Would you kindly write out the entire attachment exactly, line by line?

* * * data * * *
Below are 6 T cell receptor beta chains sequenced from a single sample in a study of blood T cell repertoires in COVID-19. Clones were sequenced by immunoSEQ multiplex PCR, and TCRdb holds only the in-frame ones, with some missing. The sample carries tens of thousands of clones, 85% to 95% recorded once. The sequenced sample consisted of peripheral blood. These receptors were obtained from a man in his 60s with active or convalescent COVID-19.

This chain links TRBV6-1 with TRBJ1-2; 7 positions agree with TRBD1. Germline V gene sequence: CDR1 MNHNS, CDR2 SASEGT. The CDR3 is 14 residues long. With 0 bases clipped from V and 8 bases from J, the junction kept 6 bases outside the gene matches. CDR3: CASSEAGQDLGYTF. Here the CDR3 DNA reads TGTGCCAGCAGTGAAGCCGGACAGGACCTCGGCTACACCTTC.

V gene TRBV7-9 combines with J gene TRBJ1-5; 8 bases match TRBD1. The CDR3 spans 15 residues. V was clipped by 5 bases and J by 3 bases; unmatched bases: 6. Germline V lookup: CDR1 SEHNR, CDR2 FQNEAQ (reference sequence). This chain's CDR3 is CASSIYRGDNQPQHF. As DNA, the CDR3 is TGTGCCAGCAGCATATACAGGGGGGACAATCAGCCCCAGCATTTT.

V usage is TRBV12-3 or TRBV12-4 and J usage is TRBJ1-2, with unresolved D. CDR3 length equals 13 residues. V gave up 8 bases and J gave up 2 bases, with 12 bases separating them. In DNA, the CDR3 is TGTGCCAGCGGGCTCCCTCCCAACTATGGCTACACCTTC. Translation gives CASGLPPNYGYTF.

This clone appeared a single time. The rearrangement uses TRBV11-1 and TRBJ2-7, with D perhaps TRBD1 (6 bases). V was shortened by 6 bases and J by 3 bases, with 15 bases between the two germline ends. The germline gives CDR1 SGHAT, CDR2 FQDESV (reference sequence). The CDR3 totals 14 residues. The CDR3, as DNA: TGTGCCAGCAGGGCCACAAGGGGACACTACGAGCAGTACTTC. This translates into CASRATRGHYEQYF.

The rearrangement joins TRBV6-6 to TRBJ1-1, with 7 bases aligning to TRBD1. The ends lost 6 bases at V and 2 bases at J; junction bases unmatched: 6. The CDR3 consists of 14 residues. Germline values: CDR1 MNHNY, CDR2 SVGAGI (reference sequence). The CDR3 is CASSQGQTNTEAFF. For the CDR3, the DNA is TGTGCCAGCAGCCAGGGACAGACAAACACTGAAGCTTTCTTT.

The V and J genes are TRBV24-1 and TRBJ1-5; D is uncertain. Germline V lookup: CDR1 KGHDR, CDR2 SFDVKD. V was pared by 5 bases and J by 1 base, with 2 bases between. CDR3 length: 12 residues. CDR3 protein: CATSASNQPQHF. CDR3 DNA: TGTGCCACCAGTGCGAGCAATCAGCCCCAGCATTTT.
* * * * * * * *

Below are 6 T cell receptor beta chains sequenced from a single sample in a study of blood T cell repertoires in COVID-19. Clones were sequenced by immunoSEQ multiplex PCR, and TCRdb holds only the in-frame ones, with some missing. The sample carries tens of thousands of clones, 85% to 95% recorded once. The sequenced sample consisted of peripheral blood. These receptors were obtained from a man in his 60s with active or convalescent COVID-19.

This chain links TRBV6-1 with TRBJ1-2; 7 positions agree with TRBD1. Germline V gene sequence: CDR1 MNHNS, CDR2 SASEGT. The CDR3 is 14 residues long. With 0 bases clipped from V and 8 bases from J, the junction kept 6 bases outside the gene matches. CDR3: CASSEAGQDLGYTF. Here the CDR3 DNA reads TGTGCCAGCAGTGAAGCCGGACAGGACCTCGGCTACACCTTC.

V gene TRBV7-9 combines with J gene TRBJ1-5; 8 bases match TRBD1. The CDR3 spans 15 residues. V was clipped by 5 bases and J by 3 bases; unmatched bases: 6. Germline V lookup: CDR1 SEHNR, CDR2 FQNEAQ (reference sequence). This chain's CDR3 is CASSIYRGDNQPQHF. As DNA, the CDR3 is TGTGCCAGCAGCATATACAGGGGGGACAATCAGCCCCAGCATTTT.

V usage is TRBV12-3 or TRBV12-4 and J usage is TRBJ1-2, with unresolved D. CDR3 length equals 13 residues. V gave up 8 bases and J gave up 2 bases, with 12 bases separating them. In DNA, the CDR3 is TGTGCCAGCGGGCTCCCTCCCAACTATGGCTACACCTTC. Translation gives CASGLPPNYGYTF.

This clone appeared a single time. The rearrangement uses TRBV11-1 and TRBJ2-7, with D perhaps TRBD1 (6 bases). V was shortened by 6 bases and J by 3 bases, with 15 bases between the two germline ends. The germline gives CDR1 SGHAT, CDR2 FQDESV (reference sequence). The CDR3 totals 14 residues. The CDR3, as DNA: TGTGCCAGCAGGGCCACAAGGGGACACTACGAGCAGTACTTC. This translates into CASRATRGHYEQYF.

The rearrangement joins TRBV6-6 to TRBJ1-1, with 7 bases aligning to TRBD1. The ends lost 6 bases at V and 2 bases at J; junction bases unmatched: 6. The CDR3 consists of 14 residues. Germline values: CDR1 MNHNY, CDR2 SVGAGI (reference sequence). The CDR3 is CASSQGQTNTEAFF. For the CDR3, the DNA is TGTGCCAGCAGCCAGGGACAGACAAACACTGAAGCTTTCTTT.

The V and J genes are TRBV24-1 and TRBJ1-5; D is uncertain. Germline V lookup: CDR1 KGHDR, CDR2 SFDVKD. V was pared by 5 bases and J by 1 base, with 2 bases between. CDR3 length: 12 residues. CDR3 protein: CATSASNQPQHF. CDR3 DNA: TGTGCCACCAGTGCGAGCAATCAGCCCCAGCATTTT.